When the Accreditation Council for Graduate Medical Education (ACGME) updated its Common Program Requirements to focus more on patient safety, quality, supervision, accountability and fatigue mitigation, it left residency programs with a significant number of changes to consider. Researchers from one institution used this opportunity to rethink its entire curriculum, sharing their findings in Academic Radiology.
“Failure to comply with the new requirements is subject to citation beginning July 1, 2019, making it incumbent upon program directors and other core faculty to act quickly and creatively to ensure their programs maintain accreditation,” wrote author Seth Stalcup, MD, of the department of radiology at Medical University of South Carolina in Charleston, and colleagues.
The authors focused their efforts on three primary areas:
1. Patient Safety, Quality Improvement (QI), Supervision, Accountability
The institution’s radiology department established a QI and Patient Safety Resident Committee to make sure updated requirements in these categories were met.
“The goal of the committee is to create and oversee a program to educate residents on QI, teach the importance of system process improvement, the culture of safety, and the healthcare team,” the authors wrote. “The program strives to promote resident satisfaction and enthusiasm for improving healthcare quality and patient care.”
Lectures on topics such as patient safety, incident reporting and adverse events reporting were presented to residents. Role-playing, group discussion and other teaching methods were also utilized.
The committee focused on QI through additional lectures, including one exploring healthcare disparities in breast cancer screening. The residency program focuses on safety through Patient Safety Incident (PSI) reports—which can be filed electronically—and bi-monthly patient safety conferences.
Residents are also trained, through required objective structured clinical examinations (OSCEs), on obtaining consent for ultrasound-guided paracentesis, breaking bad news to a mammography patient and discussing the risks and benefits of a voiding cystourethrogram with an anxious patient.
“In the OSCE, the residents interact with different standardized patients, who have been given instructions about each respective scenario,” the authors wrote. “Members of our mammography faculty, a pediatric radiologist, and an ultrasound faculty member serve as faculty preceptors for the clinical scenarios. The patient interactions are observed by the faculty preceptors behind a one-way glass.”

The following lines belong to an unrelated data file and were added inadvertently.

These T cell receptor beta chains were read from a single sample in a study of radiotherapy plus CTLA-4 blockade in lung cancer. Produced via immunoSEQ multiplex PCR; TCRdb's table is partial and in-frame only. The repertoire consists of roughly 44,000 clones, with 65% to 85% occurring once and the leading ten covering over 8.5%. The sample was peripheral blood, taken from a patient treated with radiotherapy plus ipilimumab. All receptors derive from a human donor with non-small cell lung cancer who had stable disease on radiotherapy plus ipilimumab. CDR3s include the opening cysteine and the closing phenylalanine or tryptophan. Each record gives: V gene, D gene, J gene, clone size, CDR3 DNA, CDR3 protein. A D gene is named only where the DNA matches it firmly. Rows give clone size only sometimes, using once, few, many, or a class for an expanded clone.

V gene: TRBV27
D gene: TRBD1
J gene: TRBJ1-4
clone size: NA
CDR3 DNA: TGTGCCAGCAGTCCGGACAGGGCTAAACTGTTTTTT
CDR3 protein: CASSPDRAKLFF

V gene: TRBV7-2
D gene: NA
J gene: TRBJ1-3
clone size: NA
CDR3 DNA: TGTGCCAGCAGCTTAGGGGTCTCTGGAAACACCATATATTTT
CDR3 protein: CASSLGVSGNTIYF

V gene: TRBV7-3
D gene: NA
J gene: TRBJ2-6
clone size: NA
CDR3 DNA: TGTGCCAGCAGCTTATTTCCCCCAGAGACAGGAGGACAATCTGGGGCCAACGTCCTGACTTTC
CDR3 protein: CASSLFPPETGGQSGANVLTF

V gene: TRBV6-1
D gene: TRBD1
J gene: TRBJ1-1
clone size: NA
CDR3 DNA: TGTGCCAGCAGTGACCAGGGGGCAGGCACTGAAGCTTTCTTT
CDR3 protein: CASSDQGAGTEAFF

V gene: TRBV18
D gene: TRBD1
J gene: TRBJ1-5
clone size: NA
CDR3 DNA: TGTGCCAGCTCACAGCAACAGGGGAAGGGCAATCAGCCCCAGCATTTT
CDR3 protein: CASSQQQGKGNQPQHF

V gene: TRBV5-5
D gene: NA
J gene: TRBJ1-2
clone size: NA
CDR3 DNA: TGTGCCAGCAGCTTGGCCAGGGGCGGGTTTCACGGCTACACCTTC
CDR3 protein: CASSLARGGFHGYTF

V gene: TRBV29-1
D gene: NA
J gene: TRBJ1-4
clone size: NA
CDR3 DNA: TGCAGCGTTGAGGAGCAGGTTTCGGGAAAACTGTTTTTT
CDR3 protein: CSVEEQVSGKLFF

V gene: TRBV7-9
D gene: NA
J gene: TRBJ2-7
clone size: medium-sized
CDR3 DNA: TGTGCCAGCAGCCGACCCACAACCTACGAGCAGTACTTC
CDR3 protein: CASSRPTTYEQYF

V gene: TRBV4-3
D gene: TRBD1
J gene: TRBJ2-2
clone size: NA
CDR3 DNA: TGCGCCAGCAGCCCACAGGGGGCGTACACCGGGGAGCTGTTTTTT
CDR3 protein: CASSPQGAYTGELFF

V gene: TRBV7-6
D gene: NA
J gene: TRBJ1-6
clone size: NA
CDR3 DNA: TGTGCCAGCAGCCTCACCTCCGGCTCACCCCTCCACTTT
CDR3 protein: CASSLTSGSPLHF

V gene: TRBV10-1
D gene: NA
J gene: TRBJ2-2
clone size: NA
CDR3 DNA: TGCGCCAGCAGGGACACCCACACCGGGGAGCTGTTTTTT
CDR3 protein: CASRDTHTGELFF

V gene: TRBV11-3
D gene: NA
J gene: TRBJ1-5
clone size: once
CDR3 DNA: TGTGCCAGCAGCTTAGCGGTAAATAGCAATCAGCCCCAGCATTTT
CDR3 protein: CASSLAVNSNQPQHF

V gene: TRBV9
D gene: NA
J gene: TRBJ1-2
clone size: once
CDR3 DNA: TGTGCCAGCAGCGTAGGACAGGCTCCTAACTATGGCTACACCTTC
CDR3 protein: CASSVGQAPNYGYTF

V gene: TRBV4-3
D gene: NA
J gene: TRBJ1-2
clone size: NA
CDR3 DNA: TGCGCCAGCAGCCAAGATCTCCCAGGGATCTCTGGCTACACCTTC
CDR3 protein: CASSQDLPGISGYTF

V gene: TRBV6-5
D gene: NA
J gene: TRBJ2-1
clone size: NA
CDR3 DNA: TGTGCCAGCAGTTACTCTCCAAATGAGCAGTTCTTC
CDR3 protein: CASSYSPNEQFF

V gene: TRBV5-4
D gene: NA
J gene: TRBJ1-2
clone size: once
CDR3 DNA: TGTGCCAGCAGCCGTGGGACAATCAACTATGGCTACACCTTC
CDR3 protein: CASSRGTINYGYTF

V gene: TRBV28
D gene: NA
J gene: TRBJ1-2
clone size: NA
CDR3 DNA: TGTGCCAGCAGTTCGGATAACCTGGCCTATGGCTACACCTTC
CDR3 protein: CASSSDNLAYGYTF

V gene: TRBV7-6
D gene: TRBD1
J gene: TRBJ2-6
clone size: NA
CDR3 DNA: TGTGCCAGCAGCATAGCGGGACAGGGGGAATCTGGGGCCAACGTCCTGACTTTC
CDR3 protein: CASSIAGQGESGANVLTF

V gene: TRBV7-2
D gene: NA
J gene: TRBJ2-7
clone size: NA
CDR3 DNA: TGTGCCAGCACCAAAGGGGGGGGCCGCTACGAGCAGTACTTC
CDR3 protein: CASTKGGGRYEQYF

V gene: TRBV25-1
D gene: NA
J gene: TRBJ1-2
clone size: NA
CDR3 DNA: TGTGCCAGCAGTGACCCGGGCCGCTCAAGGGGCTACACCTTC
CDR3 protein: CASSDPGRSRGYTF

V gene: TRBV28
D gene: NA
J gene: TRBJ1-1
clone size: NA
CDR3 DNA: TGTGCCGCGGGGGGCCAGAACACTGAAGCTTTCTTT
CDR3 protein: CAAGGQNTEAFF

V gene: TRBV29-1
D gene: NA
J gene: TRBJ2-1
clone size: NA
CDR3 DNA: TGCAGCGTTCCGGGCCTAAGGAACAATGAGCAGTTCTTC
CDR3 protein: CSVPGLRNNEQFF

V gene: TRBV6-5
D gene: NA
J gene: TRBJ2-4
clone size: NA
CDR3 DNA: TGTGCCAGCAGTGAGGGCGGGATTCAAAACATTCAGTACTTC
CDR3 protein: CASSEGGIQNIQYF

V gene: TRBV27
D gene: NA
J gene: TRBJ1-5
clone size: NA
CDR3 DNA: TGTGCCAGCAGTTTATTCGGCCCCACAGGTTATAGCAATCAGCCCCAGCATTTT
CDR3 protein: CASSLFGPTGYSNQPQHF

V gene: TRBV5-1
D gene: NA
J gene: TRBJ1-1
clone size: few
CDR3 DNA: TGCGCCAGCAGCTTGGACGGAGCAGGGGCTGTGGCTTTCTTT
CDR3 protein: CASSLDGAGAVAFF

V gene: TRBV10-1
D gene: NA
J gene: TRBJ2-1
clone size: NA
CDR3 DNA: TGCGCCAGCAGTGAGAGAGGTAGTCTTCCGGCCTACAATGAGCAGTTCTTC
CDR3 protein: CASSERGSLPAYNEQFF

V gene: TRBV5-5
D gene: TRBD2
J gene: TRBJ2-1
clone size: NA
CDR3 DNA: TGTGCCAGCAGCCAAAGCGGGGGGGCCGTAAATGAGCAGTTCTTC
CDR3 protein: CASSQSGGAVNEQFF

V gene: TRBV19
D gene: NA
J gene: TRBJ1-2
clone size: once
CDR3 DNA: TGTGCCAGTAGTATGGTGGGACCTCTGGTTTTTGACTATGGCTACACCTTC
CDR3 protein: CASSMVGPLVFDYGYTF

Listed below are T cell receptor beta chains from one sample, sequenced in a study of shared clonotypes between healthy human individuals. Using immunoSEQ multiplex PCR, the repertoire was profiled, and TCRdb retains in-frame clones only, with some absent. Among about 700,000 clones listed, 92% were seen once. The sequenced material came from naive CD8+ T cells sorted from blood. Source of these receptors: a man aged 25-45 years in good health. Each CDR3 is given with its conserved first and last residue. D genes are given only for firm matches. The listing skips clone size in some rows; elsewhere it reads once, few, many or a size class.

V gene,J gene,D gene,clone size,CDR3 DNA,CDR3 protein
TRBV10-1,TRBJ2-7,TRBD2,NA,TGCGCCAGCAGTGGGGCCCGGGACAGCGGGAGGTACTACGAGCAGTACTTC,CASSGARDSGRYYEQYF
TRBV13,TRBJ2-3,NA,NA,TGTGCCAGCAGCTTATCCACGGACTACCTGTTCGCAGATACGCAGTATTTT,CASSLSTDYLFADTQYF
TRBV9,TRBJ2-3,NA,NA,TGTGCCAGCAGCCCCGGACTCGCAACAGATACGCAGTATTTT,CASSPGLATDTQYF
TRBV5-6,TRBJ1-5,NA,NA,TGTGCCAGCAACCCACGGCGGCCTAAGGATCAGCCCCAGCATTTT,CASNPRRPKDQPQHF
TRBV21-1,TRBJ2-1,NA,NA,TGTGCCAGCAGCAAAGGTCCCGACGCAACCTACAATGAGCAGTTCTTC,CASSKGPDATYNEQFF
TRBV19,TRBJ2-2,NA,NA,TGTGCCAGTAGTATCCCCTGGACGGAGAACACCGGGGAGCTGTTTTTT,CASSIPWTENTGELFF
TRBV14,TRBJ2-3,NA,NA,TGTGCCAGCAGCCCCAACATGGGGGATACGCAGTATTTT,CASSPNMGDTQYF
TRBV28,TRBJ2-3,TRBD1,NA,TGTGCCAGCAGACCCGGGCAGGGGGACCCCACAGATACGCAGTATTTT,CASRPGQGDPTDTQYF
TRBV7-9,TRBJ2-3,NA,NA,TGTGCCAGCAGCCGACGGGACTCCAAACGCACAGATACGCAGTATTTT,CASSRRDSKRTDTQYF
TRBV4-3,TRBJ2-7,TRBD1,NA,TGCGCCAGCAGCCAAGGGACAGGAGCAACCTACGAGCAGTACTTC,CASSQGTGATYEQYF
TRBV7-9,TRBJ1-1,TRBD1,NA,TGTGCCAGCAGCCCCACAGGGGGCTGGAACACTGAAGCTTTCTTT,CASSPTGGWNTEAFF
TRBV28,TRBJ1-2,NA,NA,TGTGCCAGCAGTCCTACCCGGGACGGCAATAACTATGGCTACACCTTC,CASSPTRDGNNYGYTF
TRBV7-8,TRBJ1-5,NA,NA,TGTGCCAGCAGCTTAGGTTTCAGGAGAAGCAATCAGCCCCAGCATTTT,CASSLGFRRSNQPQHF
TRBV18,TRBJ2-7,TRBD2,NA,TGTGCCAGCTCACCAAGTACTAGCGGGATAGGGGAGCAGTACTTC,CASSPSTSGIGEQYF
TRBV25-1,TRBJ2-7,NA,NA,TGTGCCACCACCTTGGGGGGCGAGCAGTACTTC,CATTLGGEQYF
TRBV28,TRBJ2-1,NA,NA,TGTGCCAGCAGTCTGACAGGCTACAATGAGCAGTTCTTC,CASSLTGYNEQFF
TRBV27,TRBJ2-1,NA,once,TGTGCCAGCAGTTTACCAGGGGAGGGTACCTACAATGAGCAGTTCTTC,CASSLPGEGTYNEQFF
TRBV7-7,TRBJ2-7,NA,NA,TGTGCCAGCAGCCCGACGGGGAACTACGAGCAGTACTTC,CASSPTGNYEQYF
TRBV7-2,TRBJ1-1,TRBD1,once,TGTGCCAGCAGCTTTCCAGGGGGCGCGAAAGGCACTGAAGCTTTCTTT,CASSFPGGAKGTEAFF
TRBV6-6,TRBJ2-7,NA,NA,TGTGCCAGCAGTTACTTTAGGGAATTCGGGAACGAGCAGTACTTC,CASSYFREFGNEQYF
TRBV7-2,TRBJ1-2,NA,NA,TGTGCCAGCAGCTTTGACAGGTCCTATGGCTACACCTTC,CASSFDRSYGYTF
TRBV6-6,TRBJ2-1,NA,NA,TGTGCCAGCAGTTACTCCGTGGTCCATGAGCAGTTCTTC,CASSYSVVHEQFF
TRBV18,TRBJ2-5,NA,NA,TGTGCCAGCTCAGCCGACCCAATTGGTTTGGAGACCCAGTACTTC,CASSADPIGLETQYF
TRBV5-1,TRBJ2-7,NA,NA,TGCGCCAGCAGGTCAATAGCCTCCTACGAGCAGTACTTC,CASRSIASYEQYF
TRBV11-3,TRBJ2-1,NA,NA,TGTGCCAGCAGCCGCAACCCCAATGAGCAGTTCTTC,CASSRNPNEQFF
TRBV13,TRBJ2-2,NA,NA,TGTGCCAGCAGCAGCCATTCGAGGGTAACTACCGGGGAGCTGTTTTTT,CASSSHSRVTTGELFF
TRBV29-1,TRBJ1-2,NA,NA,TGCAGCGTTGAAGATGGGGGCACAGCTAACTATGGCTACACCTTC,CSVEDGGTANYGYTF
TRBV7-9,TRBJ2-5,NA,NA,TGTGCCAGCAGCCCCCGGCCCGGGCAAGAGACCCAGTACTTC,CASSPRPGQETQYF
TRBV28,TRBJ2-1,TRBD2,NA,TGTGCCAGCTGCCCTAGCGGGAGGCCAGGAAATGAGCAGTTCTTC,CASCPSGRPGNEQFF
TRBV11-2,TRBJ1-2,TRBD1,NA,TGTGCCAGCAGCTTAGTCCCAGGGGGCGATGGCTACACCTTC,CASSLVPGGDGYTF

The institution’s professionalism course uses problem-based learning to educate residents. Residents are split up into smaller groups, which remain unchanged over time to establish continuity, as a faculty facilitator helps foster discussion and makes sure participation is even among the residents. Topics included in these sessions include culture competency, discrimination, improving communication, social media and the workplace, work-life balance and more.
“Wellness has different definitions and meanings to individuals, but a common thread is that it is not simply the absence of disease or infirmity; but rather an active and conscious multidimensional pursuit of physical, mental, and social well-being,” the authors wrote.
Burnout, a hot topic in academic radiology, is one area the ACGME requirements examined closely. The authors noted that their first year orientation schedule teaches participants to identify symptoms of burnout, depression and even substance abuse. An Employee Assistance Program is also made available 24 hours a day.
The ACGME requirements also include text about encouraging “optimal resident and faculty well-being.” The authors experimented with bringing in a personal trainer during lunch hour workouts, but that was not considered a success. A wellness committee, however, accomplished a lot more.
“The committee created a monthly curriculum with three main components: a fitness challenge with a small prize for the winners, a mindfulness or other well-being initiative, and a social event,” the authors wrote.
In addition, Stalcup and colleagues noted, residents are allowed—and even encouraged—to schedule medical, mental health and dental care appointments during working hours. Protected time once a month from 11:30 a.m. to 1 p.m. is also provided to residents, in case they have other appointments they need to take care of during normal work hours.
“Engaging residents in the process of creating policies, curricula, and other methods to address the revised requirements, affords them the opportunity to structure change, improve their education, and provide quality patient-centered care,” the authors concluded. “Our experience in addressing the revised requirements can serve as a model for other residency programs.”